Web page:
A pioneering new research project at Glasgow Caledonian University aims to help people affected by stroke manage anxiety and depression through mindfulness.

The Heads:Up study will run over nine weeks, employing techniques including meditation, visualisation and gentle physical movement to help alleviate mood disorders - common after stroke, with up to 50 per cent of people still living with compromised mental health five years later.

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Developed by Dr Maggie Lawrence, the practical programme is based on Jon Kabat-Zinn's Mindfulness Based Stress Reduction (MBSR), a method created by the American mindfulness teacher in the 1980s and widely used across the NHS including in the treatment of eating disorders and multiple sclerosis.

Dr Lawrence, who has a background in neurological rehabilitation, said: "There's very little support when someone's had a stroke. They might be in hospital for a few days and then have a few weeks of follow up with outpatient rehab but after that [they are] left to their own devices.

"Part of the problem is that medical services are geared up to what is physically obvious or apparent so if you have an invisible disability such as problems with cognition or memory, or mood disorders such as depression and anxiety there's really very little help."

Heads:Up aims to change that by arming stroke patients with a toolkit to help them identify and manage ongoing mental health difficulties.

The 14 stroke patients will be joined by a partner, friend or carer in the study, which starts at the end of October, with all 24 learning the techniques to support their own mental health and encourage each other to practice the programme.

Dr Lawrence said: "Quite often relationships break down because there are multiple problems following a stroke but people often don't understand what the issues are so they don't know how to tackle them.

"If people get into the habit of of doing the mindfulness exercises then when they find themselves in stressful situations or getting low, they are able to automatically draw on their new skills."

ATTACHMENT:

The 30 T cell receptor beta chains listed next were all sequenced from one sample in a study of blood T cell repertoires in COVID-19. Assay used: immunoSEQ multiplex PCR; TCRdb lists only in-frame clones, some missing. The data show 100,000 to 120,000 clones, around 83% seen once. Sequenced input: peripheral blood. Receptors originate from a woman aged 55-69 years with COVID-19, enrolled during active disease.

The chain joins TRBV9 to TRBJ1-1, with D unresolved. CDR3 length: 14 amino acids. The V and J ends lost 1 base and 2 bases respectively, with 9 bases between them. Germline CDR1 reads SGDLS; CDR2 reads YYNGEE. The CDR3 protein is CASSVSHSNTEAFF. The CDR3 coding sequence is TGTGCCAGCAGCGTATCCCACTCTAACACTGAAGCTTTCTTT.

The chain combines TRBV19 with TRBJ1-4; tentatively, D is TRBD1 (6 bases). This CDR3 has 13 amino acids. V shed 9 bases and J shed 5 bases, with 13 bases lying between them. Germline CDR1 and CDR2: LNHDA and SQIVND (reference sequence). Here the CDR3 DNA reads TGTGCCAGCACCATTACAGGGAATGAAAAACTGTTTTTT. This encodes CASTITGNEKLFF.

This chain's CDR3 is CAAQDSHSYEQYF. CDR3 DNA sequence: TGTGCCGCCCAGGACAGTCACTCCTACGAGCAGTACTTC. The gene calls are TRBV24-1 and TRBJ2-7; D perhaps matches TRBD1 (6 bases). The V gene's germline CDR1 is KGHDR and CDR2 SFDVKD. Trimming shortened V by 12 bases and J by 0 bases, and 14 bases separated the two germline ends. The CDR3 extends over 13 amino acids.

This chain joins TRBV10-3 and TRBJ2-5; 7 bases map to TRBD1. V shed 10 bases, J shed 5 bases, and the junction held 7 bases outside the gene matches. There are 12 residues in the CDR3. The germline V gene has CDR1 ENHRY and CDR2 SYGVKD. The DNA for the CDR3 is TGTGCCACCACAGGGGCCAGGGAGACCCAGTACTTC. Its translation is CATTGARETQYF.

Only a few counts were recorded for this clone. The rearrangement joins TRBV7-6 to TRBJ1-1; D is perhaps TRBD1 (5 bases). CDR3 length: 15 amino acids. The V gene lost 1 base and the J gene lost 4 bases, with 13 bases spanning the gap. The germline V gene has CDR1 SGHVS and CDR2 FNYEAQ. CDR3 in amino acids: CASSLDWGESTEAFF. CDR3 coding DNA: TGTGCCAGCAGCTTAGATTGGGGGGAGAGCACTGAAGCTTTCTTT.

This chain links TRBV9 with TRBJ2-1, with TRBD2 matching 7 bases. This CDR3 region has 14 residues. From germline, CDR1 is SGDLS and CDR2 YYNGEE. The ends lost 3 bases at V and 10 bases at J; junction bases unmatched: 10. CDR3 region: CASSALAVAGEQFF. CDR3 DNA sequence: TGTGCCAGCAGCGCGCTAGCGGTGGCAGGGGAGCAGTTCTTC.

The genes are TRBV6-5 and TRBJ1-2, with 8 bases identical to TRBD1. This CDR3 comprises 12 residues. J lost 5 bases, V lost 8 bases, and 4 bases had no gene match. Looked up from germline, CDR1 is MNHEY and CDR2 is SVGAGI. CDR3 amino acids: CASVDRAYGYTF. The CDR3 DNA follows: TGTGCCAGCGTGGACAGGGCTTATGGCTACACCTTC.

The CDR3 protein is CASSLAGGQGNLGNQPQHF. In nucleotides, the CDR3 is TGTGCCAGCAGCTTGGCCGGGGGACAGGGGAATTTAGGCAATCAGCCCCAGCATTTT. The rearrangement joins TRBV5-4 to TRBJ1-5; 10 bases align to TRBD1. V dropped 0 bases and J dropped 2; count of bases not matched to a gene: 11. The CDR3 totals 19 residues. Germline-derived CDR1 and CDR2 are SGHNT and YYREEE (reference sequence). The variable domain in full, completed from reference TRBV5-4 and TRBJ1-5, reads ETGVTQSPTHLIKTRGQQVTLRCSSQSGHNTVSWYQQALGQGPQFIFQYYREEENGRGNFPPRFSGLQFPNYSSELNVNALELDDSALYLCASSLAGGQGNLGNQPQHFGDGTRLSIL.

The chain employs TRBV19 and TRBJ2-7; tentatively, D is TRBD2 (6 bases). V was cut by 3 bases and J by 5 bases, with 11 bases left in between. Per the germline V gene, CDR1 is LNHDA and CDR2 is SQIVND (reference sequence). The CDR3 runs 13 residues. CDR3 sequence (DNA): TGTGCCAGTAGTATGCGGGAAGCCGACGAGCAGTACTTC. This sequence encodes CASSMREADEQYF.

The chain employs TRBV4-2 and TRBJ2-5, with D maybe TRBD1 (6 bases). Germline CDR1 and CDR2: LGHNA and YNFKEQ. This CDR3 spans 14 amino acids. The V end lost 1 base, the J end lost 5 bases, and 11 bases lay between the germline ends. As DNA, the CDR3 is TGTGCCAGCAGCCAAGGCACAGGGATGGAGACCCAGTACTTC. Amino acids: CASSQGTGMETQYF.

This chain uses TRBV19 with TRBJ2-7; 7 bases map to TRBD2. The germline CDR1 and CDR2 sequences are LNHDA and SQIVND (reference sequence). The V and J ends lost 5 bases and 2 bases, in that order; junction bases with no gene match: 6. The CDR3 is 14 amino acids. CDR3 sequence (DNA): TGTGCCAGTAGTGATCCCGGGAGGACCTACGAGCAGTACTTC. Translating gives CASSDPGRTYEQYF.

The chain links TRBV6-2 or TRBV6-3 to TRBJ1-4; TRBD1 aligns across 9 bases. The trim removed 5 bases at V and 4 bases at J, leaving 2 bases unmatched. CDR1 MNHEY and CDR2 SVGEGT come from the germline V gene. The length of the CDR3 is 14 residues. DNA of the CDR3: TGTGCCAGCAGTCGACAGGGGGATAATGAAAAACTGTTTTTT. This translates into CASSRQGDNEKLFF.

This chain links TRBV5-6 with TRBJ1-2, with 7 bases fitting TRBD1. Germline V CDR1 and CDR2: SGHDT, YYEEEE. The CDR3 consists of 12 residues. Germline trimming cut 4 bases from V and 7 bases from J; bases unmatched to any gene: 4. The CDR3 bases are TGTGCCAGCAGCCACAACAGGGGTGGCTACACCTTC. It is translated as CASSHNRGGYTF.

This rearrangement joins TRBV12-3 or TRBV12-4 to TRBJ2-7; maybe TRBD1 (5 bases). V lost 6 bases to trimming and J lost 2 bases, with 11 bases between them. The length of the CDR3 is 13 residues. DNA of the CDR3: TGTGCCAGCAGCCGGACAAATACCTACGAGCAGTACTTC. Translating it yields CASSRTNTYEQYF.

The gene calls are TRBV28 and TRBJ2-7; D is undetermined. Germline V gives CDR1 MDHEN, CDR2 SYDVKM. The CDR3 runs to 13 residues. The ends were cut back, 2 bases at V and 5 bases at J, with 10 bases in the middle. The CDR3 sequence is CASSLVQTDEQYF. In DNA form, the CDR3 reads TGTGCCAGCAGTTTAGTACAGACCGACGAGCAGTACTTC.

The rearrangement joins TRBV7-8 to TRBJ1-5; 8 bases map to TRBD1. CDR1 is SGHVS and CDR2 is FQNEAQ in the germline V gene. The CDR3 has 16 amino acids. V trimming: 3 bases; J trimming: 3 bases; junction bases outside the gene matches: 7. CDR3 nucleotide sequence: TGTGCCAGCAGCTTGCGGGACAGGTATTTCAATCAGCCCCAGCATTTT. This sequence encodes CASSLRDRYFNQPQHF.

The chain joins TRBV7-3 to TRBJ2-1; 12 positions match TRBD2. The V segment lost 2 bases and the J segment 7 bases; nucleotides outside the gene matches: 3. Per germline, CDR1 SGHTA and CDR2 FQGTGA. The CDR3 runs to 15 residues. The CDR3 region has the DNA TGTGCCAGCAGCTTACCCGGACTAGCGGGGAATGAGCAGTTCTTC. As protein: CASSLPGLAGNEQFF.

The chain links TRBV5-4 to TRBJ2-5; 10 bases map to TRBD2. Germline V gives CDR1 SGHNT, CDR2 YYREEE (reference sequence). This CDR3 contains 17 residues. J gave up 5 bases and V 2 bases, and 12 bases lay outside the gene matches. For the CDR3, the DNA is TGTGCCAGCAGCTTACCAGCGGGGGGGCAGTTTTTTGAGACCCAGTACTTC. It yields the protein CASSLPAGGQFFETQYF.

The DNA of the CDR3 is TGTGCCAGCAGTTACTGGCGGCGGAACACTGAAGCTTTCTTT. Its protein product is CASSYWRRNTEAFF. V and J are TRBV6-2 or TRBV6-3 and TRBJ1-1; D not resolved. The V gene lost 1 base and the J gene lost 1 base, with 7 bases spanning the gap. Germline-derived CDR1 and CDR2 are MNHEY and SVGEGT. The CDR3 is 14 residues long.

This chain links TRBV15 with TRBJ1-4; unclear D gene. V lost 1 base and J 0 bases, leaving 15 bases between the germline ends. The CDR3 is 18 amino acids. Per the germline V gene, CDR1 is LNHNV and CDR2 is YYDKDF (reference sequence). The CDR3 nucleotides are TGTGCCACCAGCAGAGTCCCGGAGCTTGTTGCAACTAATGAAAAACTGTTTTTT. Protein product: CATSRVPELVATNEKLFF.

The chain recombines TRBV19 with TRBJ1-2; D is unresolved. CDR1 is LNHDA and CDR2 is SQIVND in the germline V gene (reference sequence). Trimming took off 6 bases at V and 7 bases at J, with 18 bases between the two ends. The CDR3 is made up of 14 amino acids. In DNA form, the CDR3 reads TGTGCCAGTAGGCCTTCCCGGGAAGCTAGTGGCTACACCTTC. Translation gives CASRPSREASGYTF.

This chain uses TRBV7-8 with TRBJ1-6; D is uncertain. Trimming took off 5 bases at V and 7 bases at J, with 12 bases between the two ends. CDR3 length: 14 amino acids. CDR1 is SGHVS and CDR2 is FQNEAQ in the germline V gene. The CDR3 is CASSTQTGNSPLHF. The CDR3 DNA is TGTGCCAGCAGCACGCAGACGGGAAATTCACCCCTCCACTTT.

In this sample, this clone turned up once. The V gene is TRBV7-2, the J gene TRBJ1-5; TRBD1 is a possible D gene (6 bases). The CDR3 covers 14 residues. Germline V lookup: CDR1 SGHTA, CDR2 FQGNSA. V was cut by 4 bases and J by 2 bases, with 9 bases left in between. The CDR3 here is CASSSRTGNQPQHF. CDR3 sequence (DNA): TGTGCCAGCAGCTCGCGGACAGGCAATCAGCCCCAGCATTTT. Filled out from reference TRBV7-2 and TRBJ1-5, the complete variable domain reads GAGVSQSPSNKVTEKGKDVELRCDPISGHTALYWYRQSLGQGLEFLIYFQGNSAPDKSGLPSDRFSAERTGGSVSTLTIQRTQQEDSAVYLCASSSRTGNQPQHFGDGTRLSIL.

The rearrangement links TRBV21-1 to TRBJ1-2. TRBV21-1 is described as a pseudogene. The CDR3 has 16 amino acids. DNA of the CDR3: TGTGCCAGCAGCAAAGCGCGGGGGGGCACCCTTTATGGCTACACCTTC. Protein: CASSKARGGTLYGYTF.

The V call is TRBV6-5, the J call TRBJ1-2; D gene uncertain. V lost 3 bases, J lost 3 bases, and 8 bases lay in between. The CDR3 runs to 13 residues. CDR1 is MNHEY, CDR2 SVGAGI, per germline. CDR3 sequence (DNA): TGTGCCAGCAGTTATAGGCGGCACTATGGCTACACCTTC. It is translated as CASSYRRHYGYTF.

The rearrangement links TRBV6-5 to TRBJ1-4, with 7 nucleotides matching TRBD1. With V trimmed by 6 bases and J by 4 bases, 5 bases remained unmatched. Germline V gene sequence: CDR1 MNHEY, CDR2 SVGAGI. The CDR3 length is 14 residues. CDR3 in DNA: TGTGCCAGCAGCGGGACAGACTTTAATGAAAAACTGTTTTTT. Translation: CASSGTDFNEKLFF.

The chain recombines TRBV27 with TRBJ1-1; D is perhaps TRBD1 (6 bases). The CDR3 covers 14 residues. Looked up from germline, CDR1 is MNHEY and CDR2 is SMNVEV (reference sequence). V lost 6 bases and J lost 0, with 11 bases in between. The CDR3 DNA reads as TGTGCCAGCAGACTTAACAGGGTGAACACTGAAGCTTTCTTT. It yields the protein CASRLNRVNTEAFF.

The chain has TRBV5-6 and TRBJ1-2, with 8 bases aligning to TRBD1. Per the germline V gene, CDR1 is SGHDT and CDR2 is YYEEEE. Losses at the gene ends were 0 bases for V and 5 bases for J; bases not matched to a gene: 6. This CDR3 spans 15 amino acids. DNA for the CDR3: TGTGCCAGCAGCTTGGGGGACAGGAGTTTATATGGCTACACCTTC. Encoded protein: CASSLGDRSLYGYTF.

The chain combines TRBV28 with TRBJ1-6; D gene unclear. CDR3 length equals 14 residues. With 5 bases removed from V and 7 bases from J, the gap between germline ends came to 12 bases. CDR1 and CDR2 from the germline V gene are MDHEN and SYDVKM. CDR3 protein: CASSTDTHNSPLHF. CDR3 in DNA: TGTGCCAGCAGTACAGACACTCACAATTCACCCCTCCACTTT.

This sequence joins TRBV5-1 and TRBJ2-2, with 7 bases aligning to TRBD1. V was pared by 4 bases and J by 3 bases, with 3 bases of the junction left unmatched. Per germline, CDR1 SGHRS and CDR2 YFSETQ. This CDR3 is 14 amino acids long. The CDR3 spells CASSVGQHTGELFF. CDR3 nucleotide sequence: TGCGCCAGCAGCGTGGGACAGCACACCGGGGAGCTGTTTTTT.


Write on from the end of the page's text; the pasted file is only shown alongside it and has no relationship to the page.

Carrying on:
The £365,000 three-year project is funded by the Stroke Association, who estimate that more than 120,000 people live with the effects of stroke in Scotland with numbers projected to double in the next 20 years.

Around 13,000 people suffer a stroke every year in Scotland, and some 4,000 die.

In July campaigners called for a move towards centralised, specialist stroke units after evidence from England showed more patients survived and were less disabled long-term if they were rushed to regional centres run by experts, instead of relying on local hospitals.

Last year the Stroke Association said that survivors' best chances of recovery were being put at "significant risk" due to lack of information on the availability of rehabilitation.

Dr Lawrence agreed: "If people do find help they are often having to proactively seek it out for themselves.

"Quite often the diagnosis of depression and anxiety is not recognised by health professionals or the people themselves or the people they're living with ... so they can often not know that it is part of their problem and if they have treatment that might help them to engage better with their rehabilitation."

As well as standard mindfulness techniques such as breathing exercises and meditation, Heads:Up will teach participants visualisation skills so even if they're living with limited physical ability, they can still reap the benefits of the full programme.

Dr Lawrence said: "People after a stroke can be affected in many different ways so if a walking mediation or movement is suggested and their response is they can't walk, or can't move easily they are encouraged to visualise the practice.

"Evidence shows that visualisation actually makes those changes to the brain so even though they wouldn't be doing the walking, if they visualise it well enough, it would have the same effect."

Dr Lawrence sees the final Heads:Up offering as community-based, the tailored programme delivered by trained facilitators, obviously signposted and accessible to all those who need it.

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The pilot study, carried out earlier this year was such a success that NHS practitioners have expressed interest in seeing Heads:Up become standardised as part of Scottish stroke rehabilitation services.

Richard Francis, Head of Research Awards at the Stroke Association said: “We know stroke survivors face a battle with depression, anxiety and loss of confidence, yet they are not getting the support they need to have a good quality of life.

"Mindfulness is already well recognised as having a positive impact over many people with anxiety issues. We hope this project will tell us more about how we can better support those battling with anxiety and depression after stroke.”